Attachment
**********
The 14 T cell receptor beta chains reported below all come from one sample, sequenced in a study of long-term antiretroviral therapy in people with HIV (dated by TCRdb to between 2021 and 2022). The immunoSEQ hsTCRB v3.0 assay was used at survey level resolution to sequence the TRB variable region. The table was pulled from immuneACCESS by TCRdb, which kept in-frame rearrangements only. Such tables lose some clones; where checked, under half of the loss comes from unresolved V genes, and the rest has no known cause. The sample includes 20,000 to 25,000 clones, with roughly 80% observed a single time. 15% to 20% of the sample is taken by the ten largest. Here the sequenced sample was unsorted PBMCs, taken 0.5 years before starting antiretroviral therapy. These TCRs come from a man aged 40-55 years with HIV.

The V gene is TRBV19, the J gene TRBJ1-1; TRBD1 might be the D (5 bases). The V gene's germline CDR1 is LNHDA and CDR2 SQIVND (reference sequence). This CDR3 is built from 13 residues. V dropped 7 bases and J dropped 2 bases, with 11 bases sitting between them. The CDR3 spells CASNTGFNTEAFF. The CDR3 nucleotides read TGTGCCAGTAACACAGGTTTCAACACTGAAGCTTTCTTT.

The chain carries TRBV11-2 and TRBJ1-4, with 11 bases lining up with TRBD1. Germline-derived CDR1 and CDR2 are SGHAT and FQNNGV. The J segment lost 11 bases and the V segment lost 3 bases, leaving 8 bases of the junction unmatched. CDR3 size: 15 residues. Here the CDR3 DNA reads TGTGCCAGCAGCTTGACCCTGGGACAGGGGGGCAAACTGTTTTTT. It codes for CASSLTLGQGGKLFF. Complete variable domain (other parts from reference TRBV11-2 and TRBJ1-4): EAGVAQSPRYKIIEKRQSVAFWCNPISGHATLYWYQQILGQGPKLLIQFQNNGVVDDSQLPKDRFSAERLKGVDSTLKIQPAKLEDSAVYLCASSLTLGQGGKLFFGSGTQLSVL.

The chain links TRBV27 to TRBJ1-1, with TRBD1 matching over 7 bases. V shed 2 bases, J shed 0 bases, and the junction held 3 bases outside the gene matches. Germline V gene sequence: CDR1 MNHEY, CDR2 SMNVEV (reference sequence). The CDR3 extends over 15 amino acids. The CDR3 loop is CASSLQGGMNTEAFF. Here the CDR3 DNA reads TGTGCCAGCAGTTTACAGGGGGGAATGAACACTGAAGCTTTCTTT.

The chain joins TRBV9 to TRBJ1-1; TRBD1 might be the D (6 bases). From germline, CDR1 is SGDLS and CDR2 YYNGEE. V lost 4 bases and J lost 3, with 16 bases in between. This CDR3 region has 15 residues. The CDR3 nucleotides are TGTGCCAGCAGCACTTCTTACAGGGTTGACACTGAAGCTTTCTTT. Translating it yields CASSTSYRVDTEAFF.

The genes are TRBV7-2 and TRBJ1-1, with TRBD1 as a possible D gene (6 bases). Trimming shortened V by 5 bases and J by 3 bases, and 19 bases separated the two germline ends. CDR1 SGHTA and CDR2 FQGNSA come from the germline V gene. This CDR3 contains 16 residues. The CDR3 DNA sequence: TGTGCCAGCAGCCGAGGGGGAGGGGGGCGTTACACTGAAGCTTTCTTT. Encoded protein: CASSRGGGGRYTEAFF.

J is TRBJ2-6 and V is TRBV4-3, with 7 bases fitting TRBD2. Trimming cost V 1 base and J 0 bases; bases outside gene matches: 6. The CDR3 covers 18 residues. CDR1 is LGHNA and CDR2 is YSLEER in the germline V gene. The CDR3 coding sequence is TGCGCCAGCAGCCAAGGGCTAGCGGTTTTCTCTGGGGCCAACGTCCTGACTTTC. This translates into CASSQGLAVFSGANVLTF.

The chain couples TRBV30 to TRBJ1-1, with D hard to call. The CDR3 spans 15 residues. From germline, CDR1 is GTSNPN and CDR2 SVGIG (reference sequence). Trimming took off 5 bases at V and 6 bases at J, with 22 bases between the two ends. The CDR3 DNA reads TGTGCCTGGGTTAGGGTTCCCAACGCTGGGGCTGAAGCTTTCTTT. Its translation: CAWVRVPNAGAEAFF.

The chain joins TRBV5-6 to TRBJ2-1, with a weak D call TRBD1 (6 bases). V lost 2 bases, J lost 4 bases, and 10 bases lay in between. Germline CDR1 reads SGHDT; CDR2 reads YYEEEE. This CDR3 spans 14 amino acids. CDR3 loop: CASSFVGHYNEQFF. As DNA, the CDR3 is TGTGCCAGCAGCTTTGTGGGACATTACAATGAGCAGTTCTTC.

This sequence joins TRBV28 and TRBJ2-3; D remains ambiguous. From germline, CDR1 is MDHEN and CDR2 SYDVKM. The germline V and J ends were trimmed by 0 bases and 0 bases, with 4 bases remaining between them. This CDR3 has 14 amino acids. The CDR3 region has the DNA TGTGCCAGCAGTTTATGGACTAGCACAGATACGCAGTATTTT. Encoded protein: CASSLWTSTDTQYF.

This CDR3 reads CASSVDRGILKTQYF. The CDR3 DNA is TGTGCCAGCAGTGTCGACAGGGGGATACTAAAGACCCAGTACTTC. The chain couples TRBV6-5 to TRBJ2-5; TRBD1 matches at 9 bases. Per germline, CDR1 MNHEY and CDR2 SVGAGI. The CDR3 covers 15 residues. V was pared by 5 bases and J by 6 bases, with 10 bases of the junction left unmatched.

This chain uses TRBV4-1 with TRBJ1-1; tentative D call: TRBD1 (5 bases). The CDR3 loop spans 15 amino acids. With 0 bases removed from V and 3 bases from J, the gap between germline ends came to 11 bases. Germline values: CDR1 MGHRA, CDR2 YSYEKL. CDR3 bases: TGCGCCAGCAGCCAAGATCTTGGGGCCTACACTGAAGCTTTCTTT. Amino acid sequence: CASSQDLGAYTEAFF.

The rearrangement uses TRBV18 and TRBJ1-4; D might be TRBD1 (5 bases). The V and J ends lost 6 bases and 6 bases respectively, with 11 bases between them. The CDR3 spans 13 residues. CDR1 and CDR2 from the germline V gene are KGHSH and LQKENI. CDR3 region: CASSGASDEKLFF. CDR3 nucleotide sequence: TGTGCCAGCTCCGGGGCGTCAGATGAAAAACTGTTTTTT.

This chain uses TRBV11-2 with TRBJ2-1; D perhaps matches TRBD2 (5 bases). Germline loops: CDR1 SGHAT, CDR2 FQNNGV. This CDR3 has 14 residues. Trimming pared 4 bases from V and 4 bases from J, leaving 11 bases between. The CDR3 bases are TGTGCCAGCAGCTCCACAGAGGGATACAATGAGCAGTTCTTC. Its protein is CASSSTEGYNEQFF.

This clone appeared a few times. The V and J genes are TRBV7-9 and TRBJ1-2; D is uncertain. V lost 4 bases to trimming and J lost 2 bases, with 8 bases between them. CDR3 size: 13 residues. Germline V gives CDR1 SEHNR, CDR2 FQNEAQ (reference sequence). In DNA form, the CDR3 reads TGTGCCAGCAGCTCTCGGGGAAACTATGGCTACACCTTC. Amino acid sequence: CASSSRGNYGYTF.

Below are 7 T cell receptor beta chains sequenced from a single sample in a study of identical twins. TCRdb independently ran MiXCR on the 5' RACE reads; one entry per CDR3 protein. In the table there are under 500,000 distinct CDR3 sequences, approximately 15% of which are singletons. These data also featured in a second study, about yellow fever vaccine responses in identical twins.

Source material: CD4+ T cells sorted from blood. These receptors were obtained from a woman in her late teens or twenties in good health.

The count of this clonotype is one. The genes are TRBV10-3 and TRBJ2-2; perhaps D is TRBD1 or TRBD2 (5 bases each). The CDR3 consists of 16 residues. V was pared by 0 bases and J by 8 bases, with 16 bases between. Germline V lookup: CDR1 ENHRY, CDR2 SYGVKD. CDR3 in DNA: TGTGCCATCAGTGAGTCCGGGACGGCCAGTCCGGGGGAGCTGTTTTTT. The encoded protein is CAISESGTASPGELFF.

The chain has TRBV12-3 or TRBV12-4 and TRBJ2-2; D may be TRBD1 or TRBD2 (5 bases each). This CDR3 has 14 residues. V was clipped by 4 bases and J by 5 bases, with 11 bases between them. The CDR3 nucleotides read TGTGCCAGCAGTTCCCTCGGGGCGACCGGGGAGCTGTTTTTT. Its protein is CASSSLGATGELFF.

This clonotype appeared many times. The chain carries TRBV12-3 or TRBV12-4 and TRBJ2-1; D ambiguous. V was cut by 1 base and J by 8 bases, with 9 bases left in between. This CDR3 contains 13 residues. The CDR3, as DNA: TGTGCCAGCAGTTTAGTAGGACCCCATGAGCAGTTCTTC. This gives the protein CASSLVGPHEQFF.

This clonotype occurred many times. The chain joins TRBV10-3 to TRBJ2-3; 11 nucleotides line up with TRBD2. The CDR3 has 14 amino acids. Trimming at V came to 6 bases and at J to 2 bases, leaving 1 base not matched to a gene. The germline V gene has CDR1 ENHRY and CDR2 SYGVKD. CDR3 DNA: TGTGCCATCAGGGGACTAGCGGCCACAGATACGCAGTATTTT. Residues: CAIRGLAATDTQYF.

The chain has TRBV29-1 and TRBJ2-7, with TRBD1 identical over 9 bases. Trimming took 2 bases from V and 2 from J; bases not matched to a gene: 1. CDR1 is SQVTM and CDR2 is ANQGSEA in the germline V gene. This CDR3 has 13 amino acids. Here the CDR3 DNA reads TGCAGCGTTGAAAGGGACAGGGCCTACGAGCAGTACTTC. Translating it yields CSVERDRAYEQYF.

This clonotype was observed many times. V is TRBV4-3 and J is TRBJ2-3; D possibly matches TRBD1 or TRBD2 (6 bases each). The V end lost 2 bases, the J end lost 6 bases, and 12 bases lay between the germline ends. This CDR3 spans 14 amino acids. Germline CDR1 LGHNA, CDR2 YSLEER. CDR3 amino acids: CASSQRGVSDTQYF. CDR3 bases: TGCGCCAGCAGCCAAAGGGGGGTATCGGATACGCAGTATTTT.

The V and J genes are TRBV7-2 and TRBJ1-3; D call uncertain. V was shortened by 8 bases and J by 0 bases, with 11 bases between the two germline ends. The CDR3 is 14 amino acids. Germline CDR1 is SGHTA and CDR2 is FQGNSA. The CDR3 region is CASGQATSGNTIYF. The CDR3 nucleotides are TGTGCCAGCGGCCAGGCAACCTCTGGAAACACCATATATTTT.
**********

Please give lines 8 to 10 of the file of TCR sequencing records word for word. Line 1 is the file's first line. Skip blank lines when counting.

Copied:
The chain couples TRBV30 to TRBJ1-1, with D hard to call. The CDR3 spans 15 residues. From germline, CDR1 is GTSNPN and CDR2 SVGIG (reference sequence). Trimming took off 5 bases at V and 6 bases at J, with 22 bases between the two ends. The CDR3 DNA reads TGTGCCTGGGTTAGGGTTCCCAACGCTGGGGCTGAAGCTTTCTTT. Its translation: CAWVRVPNAGAEAFF.

The chain joins TRBV5-6 to TRBJ2-1, with a weak D call TRBD1 (6 bases). V lost 2 bases, J lost 4 bases, and 10 bases lay in between. Germline CDR1 reads SGHDT; CDR2 reads YYEEEE. This CDR3 spans 14 amino acids. CDR3 loop: CASSFVGHYNEQFF. As DNA, the CDR3 is TGTGCCAGCAGCTTTGTGGGACATTACAATGAGCAGTTCTTC.

This sequence joins TRBV28 and TRBJ2-3; D remains ambiguous. From germline, CDR1 is MDHEN and CDR2 SYDVKM. The germline V and J ends were trimmed by 0 bases and 0 bases, with 4 bases remaining between them. This CDR3 has 14 amino acids. The CDR3 region has the DNA TGTGCCAGCAGTTTATGGACTAGCACAGATACGCAGTATTTT. Encoded protein: CASSLWTSTDTQYF.